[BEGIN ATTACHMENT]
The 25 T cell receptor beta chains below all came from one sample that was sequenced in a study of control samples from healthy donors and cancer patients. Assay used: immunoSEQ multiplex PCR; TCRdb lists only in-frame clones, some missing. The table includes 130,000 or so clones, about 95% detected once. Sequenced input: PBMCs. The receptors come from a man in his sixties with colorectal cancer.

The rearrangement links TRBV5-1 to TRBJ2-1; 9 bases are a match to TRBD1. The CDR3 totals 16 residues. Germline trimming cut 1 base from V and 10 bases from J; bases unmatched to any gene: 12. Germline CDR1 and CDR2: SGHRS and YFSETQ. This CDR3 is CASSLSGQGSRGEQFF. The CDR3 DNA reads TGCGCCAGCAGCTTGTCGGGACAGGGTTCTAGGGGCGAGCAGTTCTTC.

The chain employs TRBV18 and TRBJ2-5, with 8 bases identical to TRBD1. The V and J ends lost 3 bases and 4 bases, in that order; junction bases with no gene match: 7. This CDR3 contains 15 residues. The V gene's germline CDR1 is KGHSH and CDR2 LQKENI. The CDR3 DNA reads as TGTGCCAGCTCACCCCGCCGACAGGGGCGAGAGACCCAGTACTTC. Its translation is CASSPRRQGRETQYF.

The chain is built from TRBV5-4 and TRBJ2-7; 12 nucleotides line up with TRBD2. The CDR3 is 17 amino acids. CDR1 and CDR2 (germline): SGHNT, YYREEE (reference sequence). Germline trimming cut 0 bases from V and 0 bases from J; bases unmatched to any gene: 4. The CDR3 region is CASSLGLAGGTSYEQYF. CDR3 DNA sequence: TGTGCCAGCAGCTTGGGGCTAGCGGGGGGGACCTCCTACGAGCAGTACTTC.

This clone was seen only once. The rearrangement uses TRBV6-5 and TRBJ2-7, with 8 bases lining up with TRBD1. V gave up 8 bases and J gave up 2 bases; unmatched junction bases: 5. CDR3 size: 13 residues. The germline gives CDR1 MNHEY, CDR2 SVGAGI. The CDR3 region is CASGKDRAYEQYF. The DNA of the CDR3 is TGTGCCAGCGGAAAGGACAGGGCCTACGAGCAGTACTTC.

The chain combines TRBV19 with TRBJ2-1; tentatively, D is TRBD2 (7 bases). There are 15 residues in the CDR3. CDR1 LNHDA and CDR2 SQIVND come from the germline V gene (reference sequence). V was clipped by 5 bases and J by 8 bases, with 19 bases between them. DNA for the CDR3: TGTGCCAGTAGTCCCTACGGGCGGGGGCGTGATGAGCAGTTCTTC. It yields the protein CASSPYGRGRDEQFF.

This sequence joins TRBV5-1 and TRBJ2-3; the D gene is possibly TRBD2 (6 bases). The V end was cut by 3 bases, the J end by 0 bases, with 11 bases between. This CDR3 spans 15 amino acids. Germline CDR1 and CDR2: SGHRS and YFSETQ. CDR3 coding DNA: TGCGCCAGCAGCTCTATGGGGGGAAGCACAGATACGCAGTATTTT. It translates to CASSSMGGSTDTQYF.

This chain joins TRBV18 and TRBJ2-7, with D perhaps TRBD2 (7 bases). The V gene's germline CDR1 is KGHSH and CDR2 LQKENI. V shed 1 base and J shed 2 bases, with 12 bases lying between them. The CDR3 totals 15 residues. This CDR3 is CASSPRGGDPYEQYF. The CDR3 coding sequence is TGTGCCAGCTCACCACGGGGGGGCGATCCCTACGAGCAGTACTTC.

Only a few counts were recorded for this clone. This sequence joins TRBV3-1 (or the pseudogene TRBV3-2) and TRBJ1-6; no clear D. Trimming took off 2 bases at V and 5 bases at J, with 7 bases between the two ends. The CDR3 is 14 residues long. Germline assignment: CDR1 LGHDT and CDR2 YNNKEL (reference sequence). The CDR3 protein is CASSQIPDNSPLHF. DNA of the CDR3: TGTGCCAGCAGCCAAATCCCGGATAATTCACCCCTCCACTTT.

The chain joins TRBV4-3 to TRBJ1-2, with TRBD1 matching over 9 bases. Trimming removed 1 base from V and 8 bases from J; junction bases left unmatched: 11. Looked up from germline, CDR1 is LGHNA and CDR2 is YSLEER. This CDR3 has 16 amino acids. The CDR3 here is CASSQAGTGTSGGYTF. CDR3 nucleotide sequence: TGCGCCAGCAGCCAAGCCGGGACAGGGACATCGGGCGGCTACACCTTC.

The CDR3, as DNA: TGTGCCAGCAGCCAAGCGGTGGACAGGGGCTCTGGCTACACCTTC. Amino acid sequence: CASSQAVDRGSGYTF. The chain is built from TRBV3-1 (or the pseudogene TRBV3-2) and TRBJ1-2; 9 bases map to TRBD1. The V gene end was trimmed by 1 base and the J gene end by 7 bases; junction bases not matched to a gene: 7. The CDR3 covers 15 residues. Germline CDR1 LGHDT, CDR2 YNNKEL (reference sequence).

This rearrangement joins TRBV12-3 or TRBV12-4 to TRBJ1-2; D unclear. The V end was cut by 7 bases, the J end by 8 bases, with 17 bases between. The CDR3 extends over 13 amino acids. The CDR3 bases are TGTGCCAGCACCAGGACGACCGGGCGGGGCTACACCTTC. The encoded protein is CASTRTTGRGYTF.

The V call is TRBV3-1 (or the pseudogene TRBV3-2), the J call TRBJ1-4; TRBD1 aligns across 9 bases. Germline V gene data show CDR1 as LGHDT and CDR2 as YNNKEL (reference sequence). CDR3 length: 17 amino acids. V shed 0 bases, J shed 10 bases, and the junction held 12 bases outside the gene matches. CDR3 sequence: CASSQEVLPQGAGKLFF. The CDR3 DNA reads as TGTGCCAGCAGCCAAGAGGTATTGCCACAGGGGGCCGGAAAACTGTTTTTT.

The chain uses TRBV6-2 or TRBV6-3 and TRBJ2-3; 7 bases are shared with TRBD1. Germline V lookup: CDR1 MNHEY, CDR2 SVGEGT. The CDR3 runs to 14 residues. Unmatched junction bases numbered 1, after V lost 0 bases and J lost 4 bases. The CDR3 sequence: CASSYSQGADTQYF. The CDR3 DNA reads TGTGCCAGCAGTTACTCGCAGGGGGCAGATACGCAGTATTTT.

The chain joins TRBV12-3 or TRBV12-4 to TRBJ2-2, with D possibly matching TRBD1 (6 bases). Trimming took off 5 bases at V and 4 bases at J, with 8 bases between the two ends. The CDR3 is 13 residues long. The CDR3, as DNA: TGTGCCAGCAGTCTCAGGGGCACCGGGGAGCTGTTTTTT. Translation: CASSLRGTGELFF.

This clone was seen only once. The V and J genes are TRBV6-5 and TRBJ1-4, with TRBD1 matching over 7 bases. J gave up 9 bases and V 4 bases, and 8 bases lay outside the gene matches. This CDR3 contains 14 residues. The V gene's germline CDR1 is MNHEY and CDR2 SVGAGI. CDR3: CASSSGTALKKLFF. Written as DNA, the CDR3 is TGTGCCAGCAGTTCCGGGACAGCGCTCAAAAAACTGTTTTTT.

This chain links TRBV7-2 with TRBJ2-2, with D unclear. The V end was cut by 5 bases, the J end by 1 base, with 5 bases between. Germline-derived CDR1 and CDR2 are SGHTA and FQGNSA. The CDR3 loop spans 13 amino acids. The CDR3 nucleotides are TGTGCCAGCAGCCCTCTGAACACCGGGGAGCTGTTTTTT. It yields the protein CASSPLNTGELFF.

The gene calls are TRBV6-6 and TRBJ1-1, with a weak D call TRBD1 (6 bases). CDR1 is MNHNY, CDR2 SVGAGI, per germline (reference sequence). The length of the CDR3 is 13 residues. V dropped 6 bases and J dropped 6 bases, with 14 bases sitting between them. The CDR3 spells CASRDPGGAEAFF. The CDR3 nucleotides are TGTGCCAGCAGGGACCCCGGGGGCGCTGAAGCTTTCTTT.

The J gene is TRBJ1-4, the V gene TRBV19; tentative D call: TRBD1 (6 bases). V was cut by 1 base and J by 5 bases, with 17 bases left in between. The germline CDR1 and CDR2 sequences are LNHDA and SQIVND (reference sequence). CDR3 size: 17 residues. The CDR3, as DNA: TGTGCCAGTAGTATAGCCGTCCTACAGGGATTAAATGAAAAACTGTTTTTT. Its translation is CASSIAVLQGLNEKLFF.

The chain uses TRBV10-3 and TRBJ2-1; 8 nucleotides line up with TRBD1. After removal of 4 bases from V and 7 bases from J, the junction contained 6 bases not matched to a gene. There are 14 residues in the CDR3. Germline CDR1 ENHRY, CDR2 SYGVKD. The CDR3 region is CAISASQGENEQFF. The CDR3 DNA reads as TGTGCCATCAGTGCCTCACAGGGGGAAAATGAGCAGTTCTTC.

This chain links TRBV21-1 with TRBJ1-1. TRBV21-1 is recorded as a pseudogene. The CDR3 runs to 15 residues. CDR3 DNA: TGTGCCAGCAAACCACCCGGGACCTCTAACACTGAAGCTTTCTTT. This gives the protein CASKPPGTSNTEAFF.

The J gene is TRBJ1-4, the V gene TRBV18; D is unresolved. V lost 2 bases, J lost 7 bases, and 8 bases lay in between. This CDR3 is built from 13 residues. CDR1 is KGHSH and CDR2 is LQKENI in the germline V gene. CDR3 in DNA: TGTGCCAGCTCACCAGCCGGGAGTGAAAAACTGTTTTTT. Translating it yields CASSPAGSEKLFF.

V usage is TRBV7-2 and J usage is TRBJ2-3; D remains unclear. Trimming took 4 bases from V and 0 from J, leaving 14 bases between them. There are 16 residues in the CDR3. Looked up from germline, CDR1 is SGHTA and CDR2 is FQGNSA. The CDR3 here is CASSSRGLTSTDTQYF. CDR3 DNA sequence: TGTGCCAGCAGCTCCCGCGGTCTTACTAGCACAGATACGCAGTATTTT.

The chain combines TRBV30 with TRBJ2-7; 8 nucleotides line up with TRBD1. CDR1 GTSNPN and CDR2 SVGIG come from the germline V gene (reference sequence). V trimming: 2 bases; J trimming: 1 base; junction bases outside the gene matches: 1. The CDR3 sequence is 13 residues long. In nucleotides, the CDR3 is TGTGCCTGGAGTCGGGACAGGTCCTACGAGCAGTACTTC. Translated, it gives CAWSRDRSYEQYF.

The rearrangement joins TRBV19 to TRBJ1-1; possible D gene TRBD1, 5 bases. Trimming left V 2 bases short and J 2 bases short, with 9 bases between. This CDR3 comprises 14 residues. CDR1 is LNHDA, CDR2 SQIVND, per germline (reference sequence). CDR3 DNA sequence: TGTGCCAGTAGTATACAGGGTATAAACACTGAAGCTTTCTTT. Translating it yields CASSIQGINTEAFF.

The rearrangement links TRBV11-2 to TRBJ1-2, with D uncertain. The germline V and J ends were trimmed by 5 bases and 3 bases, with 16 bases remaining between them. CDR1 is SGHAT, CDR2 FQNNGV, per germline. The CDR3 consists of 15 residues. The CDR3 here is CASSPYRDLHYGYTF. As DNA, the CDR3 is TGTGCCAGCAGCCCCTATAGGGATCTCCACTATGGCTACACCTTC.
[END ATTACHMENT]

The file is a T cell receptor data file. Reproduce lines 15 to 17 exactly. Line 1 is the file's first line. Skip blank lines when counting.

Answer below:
The chain joins TRBV12-3 or TRBV12-4 to TRBJ2-2, with D possibly matching TRBD1 (6 bases). Trimming took off 5 bases at V and 4 bases at J, with 8 bases between the two ends. The CDR3 is 13 residues long. The CDR3, as DNA: TGTGCCAGCAGTCTCAGGGGCACCGGGGAGCTGTTTTTT. Translation: CASSLRGTGELFF.

This clone was seen only once. The V and J genes are TRBV6-5 and TRBJ1-4, with TRBD1 matching over 7 bases. J gave up 9 bases and V 4 bases, and 8 bases lay outside the gene matches. This CDR3 contains 14 residues. The V gene's germline CDR1 is MNHEY and CDR2 SVGAGI. CDR3: CASSSGTALKKLFF. Written as DNA, the CDR3 is TGTGCCAGCAGTTCCGGGACAGCGCTCAAAAAACTGTTTTTT.

This chain links TRBV7-2 with TRBJ2-2, with D unclear. The V end was cut by 5 bases, the J end by 1 base, with 5 bases between. Germline-derived CDR1 and CDR2 are SGHTA and FQGNSA. The CDR3 loop spans 13 amino acids. The CDR3 nucleotides are TGTGCCAGCAGCCCTCTGAACACCGGGGAGCTGTTTTTT. It yields the protein CASSPLNTGELFF.